The low socioeconomic households would probably have food which is of little nutrition. However, natural and traditional food at times can be nutritious. Most people with low income take easily acquired food from the farm or the market. The three days menu provided reflects the little SES household food.
More importantly, understanding how to improve on the menu can be used to have a good meal. Regarding the three day menu, several foods were very nutritious, and the family responded to every type of meal (LoRe, Leung et al., 2019). First, although the earnings of the family were low, they could at least afford three meals per day, which were well distributed with the essential nutrients needed by the body.
The first date was a mixture of both proteins and carbohydrates. The food was nutritious, and the family had a good response to it. They felt that it was giving the energy to go about the activities of the day. Although it was old fashioned kind of food, it was delicious and nutritious too. The methods to cook the food were convenient and straightforward (Nagamoto, Saito et al .2019). At lunch, the chicken breast was their first main meal after a simple breakfast. During supper, the menu included leftovers from lunch, Greek yogurt, and cucumbers. The yogurt was likely gotten from the shops and cucumbers from the farm or market. They provide proteins and vitamins, respectively (Hiller, Summerbell, et al., 2017). It could have been better if they had something else instead of the leftovers for an exciting meal. But considering their situation, warming the leftover was the most affordable thing they had. Generally, the first day was a success despite having taken similar meals for consecutive mealtime
Day two was a better day as compared to the beginning. During breakfast, bananas were a perfect selection, which is considered one of the most nutritious fruit. It is cheap and readily available, and any family can afford. Almond milk would supplement the proteins, and the Rolled oat was a throwback food which is considered old-fashioned (Green&Glanz, 2015). The oats were a bit challenging since some members of the family are not used. The mother admits having taken it a long time ago and would probably Couse problems to their stomachs. During lunch, baked cauliflower, ground beef, and rice were enough to provide all the nutrients that the body requires (Palmer, Winham et al., 2018). The meat contained proteins, rice has carbohydrates, and baked cauliflower has vitamins. Although it is not necessary to have all the nutrients in one meal, there is no problem if they are taken at the same time. It was probably the best meal of the day and throughout the entire three days menu.
The third day was the climax of the planned menu with peanut butter on a toast sprinkled with cinnamon. The combination forms an excellent meal to fuel the body for the rest of the day since it is an energy giving food. For a low earning family, it is the best they can have for breakfast, and their experience with it was good. Black beans, rice, and lettuce were pretty good. It had the nutrients that every family would desire and which are recommended by nutritionists. Black beans have proteins, while rice has carbohydrates. The only essential nutrient missing was vitamins that were catered for during dinner. The end of the three-day menu, Tuna salad on the toast was what could be afforded. From the three days, experience sharing the meal was necessary; it equips members of the family with the skills to prepare and come up with an affordable complete meal.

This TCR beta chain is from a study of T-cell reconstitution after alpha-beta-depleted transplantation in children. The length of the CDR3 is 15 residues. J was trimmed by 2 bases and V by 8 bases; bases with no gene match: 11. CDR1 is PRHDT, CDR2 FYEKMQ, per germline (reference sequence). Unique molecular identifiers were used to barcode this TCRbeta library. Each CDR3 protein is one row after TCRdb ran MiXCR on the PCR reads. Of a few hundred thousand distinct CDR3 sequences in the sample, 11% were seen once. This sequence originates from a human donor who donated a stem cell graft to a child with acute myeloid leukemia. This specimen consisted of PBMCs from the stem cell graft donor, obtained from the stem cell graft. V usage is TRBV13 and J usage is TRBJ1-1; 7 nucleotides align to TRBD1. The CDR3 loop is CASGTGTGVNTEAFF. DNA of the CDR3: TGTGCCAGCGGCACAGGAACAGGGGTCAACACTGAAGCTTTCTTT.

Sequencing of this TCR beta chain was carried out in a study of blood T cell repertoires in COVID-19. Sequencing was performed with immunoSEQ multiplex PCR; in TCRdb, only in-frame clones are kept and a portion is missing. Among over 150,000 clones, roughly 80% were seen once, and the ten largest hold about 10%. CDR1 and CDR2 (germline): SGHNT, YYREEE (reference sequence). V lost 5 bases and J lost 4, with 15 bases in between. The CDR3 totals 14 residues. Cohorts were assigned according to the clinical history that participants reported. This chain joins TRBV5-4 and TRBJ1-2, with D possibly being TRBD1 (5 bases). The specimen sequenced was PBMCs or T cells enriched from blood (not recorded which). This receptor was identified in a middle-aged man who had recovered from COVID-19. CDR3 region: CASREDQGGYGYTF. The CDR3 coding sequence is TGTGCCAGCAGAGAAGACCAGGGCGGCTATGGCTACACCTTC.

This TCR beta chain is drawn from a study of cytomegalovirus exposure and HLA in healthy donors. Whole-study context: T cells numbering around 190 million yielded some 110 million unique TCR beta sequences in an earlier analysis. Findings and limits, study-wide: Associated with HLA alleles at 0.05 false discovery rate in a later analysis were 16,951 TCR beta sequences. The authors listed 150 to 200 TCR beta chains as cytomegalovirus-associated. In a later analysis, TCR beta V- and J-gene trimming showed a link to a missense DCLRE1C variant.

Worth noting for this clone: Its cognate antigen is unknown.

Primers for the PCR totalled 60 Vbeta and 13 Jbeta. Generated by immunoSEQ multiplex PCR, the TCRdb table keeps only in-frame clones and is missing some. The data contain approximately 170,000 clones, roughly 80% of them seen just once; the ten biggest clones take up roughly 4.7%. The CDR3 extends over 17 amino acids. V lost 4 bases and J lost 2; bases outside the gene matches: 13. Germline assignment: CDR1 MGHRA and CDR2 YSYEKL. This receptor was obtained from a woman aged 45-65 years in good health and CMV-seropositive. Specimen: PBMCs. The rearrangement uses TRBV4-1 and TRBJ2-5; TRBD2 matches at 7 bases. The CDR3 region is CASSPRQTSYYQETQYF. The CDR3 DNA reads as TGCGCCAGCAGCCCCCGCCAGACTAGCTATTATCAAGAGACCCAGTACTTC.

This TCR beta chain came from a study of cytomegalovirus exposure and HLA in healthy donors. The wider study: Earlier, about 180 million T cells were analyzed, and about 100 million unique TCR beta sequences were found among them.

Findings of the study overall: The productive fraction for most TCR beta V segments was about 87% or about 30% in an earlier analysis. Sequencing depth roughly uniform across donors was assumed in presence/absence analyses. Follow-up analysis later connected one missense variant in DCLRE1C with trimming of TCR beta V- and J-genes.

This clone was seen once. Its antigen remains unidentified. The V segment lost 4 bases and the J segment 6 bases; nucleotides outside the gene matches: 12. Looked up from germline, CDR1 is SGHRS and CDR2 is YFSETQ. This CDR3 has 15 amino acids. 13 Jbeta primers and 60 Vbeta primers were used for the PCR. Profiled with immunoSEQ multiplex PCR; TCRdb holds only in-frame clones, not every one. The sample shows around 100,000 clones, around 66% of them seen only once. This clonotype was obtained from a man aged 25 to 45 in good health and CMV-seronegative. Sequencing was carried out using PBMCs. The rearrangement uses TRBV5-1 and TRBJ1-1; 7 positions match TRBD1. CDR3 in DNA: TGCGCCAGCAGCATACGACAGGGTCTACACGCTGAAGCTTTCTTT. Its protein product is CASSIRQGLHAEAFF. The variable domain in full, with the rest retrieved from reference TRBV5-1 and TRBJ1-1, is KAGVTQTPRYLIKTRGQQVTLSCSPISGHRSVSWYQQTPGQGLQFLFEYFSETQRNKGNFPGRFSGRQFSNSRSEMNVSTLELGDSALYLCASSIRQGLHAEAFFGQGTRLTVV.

LoRe, D., Leung, C. Y., Brenner, L., & Suskind, D. L. (2019). Parentdirected intervention in promoting knowledge of pediatric nutrition and healthy lifestyle among lowSES families with toddlers: A randomized controlled trial. Child: care, health, and development, 45(4), 518-522.
Nagatomo, W., Saito, J., & Kondo, N. (2019). Effectiveness of a low-value financial-incentive program for increasing vegetable-rich restaurant meal selection and reducing socioeconomic inequality: a cluster crossover trial. International Journal of Behavioral Nutrition and Physical Activity, 16(1), 81.
Palmer, S., Winham, D., Oberhauser, A., & Litchfield, R. (2018). Socio-ecological barriers to dry grain pulse consumption among low-income women: A mixed-methods approach. Nutrients, 10(8), 1108.
HillierBrown, F. C., Summerbell, C. D., Moore, H. J., Routen, A., Lake, A. A., Adams, J., ... & Brown, T. J. (2017). The impact of interventions to promote healthier readytoeat meals (to eat in, to take away or to be delivered) sold by specific food outlets open to the general public: a systematic review. Obesity Reviews, 18(2), 227-246.
Green, S. H., & Glanz, K. (2015). Development of the perceived nutrition environment measures survey. American journal of preventive medicine, 49(1), 50-61.
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